In other news, General Motors neared a deadline to submit a restructuring plan and markets rose at the close of the week on Wall Street.
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More pieces of General Motors' future fell into place today. The automaker is now three days away from a deadline for entering federal bankruptcy protection. Today, GM announced it plans to reopen a U.S. factory still to be named and use it to build subcompact cars. And the United Auto Workers formally ratified new concessions to help the company save money.
In Washington, White House Press Secretary Robert Gibbs said, GM is taking important steps.
ROBERT GIBBS, White House Press Secretary:
I know the president is encouraged that, whatever happens at the deadline, that the progress that is being made to restructure General Motors and put it on a path, as I have said, to being a viable auto company, we have seen encouraging signs.
Gibbs also said that Chrysler's speedy passage through the bankruptcy process is providing a hopeful example. In New York, a federal bankruptcy court held a third day of hearings on selling most of Chrysler to Fiat.
In other news today, Wall Street staged an end-of-week rally. The Dow Jones industrial average gained 96 points, to close at 8500. The Nasdaq rose 22 points, to close at 1774.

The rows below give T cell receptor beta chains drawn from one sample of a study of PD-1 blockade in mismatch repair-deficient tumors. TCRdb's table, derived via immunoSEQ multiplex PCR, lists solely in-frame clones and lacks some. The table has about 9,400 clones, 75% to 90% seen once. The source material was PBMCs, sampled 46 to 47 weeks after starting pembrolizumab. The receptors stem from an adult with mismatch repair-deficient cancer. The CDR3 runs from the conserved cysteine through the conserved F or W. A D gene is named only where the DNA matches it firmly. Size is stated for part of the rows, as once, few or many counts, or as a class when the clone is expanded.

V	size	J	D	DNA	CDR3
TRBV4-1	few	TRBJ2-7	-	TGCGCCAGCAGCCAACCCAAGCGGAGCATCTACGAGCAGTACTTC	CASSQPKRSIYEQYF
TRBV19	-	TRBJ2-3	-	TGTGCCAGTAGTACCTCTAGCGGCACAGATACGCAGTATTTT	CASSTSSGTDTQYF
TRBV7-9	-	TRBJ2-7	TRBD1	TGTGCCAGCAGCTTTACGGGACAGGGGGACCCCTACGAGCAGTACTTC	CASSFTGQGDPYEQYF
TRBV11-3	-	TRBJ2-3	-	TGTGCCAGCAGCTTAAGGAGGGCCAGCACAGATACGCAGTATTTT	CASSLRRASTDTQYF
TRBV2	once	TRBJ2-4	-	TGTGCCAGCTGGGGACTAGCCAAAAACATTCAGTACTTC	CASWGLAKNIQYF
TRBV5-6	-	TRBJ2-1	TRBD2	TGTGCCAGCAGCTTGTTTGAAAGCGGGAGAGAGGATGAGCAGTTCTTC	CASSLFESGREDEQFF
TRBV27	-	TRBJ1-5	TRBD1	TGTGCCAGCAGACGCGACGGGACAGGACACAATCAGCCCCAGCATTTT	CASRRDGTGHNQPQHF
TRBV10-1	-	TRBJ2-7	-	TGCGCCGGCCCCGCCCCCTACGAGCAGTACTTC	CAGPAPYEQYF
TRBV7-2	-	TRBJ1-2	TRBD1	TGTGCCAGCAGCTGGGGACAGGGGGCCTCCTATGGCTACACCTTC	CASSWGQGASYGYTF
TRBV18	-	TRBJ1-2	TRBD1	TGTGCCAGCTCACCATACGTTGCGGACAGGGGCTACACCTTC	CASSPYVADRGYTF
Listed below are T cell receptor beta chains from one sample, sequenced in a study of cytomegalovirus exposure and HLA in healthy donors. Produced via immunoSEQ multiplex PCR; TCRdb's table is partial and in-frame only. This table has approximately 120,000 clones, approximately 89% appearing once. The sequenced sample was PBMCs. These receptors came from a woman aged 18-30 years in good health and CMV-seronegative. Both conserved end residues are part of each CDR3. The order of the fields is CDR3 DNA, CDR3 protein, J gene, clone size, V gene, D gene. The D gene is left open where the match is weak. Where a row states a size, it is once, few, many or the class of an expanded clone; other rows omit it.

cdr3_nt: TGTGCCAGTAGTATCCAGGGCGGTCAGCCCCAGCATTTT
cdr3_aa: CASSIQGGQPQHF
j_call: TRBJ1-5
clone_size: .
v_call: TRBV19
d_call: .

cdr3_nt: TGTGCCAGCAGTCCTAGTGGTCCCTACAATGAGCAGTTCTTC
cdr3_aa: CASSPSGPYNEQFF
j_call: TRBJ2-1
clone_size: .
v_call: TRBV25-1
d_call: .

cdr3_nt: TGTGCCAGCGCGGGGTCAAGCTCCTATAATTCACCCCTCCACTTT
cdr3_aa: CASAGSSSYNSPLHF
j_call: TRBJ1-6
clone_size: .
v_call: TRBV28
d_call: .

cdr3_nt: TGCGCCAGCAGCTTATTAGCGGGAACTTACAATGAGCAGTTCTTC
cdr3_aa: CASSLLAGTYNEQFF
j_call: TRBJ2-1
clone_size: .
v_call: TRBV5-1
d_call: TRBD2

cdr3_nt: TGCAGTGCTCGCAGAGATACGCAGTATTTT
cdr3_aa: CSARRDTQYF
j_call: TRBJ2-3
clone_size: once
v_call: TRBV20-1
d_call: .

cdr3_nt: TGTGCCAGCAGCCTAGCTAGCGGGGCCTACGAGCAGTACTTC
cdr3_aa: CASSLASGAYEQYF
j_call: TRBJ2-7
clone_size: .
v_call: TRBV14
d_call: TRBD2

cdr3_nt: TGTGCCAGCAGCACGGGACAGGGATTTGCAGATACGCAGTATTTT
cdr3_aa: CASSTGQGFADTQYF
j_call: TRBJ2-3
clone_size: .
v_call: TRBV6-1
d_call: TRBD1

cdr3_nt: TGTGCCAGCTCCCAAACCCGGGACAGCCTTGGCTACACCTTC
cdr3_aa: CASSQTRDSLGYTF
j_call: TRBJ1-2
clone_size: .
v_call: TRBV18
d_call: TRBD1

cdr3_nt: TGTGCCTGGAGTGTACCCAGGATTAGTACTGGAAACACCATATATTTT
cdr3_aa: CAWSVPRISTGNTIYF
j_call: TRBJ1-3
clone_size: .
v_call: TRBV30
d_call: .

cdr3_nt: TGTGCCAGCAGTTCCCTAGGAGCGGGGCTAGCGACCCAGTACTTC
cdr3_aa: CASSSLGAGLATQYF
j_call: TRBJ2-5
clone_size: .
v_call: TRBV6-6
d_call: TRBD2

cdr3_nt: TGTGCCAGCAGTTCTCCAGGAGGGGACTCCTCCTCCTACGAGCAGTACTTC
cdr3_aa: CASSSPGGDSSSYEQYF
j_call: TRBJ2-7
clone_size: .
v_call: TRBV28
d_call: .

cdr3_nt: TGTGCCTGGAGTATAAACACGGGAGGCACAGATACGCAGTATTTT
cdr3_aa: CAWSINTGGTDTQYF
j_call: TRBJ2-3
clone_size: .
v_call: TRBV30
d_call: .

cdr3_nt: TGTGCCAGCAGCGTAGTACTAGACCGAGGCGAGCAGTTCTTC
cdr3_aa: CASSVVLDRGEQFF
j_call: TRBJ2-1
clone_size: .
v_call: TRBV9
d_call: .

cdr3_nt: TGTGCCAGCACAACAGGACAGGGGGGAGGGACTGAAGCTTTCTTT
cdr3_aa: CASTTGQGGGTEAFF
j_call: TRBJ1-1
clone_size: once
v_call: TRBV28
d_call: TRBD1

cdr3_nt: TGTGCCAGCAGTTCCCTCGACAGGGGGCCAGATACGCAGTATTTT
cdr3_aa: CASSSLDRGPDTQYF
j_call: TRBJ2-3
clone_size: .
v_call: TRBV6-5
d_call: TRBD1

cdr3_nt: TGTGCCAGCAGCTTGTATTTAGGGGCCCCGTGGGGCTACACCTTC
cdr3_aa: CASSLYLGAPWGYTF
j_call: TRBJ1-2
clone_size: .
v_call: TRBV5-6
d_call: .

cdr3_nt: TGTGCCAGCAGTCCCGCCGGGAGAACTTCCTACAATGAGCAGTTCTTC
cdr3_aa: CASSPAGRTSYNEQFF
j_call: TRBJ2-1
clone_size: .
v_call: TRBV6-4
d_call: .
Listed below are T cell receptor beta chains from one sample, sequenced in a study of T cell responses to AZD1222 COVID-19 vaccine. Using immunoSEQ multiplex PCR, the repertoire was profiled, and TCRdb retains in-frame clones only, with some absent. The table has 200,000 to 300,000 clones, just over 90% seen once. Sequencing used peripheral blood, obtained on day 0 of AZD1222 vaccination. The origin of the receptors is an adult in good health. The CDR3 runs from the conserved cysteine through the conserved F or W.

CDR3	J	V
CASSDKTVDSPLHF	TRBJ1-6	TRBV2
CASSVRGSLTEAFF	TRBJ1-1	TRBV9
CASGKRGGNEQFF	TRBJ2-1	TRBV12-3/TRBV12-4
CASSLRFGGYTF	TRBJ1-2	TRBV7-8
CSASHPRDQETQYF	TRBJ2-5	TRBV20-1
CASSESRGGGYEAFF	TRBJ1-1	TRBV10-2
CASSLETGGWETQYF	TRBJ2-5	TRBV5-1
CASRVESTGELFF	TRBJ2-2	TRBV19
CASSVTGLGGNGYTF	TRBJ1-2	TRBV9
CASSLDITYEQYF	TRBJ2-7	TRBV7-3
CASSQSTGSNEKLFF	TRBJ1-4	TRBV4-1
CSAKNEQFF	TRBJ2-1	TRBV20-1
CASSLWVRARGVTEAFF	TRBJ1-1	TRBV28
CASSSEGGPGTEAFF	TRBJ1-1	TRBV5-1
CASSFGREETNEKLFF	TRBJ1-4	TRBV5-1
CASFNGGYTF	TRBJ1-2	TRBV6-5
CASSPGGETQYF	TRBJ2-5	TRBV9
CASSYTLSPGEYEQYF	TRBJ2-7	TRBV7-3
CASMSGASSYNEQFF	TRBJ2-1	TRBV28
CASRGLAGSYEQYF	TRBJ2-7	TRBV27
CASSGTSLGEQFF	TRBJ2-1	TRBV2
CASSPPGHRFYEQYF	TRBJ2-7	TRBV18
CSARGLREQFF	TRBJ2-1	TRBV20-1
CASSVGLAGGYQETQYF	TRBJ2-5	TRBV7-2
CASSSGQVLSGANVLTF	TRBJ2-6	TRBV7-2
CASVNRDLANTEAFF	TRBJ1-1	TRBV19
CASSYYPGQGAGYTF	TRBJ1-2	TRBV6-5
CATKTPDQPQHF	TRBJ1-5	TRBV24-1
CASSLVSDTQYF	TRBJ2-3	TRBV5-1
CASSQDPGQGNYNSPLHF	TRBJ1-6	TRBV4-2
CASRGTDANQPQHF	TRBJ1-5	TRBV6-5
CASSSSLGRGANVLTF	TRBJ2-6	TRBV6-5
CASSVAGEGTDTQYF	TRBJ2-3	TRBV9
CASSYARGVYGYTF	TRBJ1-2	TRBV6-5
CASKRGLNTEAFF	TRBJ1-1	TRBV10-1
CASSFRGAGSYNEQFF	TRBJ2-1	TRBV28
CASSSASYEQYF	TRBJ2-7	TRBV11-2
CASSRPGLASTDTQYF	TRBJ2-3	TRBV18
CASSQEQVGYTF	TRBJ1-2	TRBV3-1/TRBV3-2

For the month, the Dow gained 4 percent, the Nasdaq rose 3 percent.
North Korea fired off a new missile and new threats in another day of heightened tensions. The missile was a short-range weapon launched from a site on the country's East Coast. And the Foreign Ministry also issued a warning to the U.N. Security Council not to impose new sanctions. It came on state-controlled television.
WOMAN (through translator):
If the U.N. Security Council makes further provocations, it will be inevitable for us to take further self-defense measures. If the U.N. Security Council does not accept our fair request for an apology, we will not accept the council's resolutions and decisions in the future.
The war of words has been building since North Korea carried out a nuclear test on Monday. But Defense Secretary Gates said there is no crisis. He said there's no need for additional U.S. troops in the region.
In Iraq, a U.S. soldier was killed in a grenade attack in the north. That made 22 Americans to die there so far this month. It's the largest number of U.S. fatalities since last September.